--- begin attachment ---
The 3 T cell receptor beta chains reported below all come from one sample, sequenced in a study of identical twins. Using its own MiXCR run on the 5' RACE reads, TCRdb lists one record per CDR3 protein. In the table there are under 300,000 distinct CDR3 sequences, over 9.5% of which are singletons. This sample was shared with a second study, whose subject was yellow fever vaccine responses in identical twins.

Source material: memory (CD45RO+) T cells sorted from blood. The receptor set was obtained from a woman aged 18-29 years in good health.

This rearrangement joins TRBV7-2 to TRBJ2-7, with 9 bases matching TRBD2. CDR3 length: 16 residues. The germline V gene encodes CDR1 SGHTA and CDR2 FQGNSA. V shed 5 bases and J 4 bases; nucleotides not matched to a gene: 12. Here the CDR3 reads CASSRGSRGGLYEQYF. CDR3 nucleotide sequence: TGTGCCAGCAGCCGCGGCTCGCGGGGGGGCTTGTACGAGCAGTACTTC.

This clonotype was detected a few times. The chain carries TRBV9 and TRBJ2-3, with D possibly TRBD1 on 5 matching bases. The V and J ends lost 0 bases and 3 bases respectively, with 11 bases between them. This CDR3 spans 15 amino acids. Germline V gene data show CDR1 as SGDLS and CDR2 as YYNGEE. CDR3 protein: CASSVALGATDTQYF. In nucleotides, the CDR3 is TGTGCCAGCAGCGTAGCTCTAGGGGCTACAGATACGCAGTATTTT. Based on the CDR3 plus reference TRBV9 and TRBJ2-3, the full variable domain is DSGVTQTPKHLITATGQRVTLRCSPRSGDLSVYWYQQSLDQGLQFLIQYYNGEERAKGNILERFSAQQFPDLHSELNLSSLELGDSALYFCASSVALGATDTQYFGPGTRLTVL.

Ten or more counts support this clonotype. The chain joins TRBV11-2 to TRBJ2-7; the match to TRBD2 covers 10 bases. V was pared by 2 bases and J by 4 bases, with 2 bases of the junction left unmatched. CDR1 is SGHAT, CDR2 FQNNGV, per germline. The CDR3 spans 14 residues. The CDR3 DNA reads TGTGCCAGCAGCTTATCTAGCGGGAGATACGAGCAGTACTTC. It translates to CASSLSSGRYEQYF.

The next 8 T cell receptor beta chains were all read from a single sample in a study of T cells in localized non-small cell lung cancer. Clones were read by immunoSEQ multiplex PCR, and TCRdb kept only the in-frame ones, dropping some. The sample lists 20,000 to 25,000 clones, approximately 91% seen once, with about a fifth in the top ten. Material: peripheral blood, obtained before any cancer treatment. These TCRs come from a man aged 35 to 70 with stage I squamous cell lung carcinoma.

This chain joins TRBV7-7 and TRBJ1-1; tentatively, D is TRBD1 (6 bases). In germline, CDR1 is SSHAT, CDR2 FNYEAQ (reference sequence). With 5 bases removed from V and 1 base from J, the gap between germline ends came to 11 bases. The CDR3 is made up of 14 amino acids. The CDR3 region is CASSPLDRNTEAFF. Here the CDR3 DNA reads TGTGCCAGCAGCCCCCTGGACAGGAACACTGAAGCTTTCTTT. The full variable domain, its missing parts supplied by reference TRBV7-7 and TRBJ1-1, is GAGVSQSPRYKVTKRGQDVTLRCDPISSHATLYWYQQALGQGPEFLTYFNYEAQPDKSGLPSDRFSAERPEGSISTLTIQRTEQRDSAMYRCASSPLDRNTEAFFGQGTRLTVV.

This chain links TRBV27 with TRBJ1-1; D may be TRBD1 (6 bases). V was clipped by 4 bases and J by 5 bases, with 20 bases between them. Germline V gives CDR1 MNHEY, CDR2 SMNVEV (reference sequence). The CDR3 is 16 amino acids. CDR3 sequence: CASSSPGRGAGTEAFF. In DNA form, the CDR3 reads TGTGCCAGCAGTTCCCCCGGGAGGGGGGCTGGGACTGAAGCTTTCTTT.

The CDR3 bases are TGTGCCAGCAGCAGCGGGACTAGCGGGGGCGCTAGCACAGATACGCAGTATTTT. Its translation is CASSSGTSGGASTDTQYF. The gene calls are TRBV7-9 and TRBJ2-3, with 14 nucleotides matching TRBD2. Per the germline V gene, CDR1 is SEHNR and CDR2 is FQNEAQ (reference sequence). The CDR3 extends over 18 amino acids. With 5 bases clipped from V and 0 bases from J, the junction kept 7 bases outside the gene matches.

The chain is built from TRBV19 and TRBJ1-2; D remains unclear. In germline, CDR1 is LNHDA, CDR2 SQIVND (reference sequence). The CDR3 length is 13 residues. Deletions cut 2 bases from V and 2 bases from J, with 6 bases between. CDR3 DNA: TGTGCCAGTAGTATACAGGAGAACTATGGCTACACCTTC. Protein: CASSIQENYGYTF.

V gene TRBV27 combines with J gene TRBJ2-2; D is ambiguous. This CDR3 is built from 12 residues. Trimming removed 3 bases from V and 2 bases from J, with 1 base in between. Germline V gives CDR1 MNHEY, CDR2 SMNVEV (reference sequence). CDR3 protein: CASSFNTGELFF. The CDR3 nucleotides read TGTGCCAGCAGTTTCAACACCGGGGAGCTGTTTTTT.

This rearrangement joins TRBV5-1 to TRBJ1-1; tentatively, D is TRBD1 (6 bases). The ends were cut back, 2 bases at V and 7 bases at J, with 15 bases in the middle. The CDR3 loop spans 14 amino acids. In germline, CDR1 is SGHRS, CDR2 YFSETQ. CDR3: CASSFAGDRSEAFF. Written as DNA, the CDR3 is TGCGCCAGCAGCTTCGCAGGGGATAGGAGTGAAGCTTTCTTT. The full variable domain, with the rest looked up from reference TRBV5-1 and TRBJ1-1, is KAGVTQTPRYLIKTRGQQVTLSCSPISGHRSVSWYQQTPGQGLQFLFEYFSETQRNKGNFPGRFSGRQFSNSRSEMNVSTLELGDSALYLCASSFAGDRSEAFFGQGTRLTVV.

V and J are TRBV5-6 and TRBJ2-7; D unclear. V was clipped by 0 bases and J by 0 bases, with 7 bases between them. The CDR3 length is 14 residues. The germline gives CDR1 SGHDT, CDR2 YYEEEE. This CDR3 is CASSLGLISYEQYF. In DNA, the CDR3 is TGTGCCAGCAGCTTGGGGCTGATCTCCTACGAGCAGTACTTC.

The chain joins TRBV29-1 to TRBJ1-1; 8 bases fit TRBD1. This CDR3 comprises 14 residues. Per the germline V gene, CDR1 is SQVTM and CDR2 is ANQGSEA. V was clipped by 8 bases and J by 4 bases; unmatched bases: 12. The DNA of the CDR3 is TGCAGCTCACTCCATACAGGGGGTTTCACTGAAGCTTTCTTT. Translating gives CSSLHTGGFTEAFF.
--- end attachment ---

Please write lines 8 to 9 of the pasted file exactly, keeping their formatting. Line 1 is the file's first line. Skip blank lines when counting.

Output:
This chain links TRBV27 with TRBJ1-1; D may be TRBD1 (6 bases). V was clipped by 4 bases and J by 5 bases, with 20 bases between them. Germline V gives CDR1 MNHEY, CDR2 SMNVEV (reference sequence). The CDR3 is 16 amino acids. CDR3 sequence: CASSSPGRGAGTEAFF. In DNA form, the CDR3 reads TGTGCCAGCAGTTCCCCCGGGAGGGGGGCTGGGACTGAAGCTTTCTTT.

The CDR3 bases are TGTGCCAGCAGCAGCGGGACTAGCGGGGGCGCTAGCACAGATACGCAGTATTTT. Its translation is CASSSGTSGGASTDTQYF. The gene calls are TRBV7-9 and TRBJ2-3, with 14 nucleotides matching TRBD2. Per the germline V gene, CDR1 is SEHNR and CDR2 is FQNEAQ (reference sequence). The CDR3 extends over 18 amino acids. With 5 bases clipped from V and 0 bases from J, the junction kept 7 bases outside the gene matches.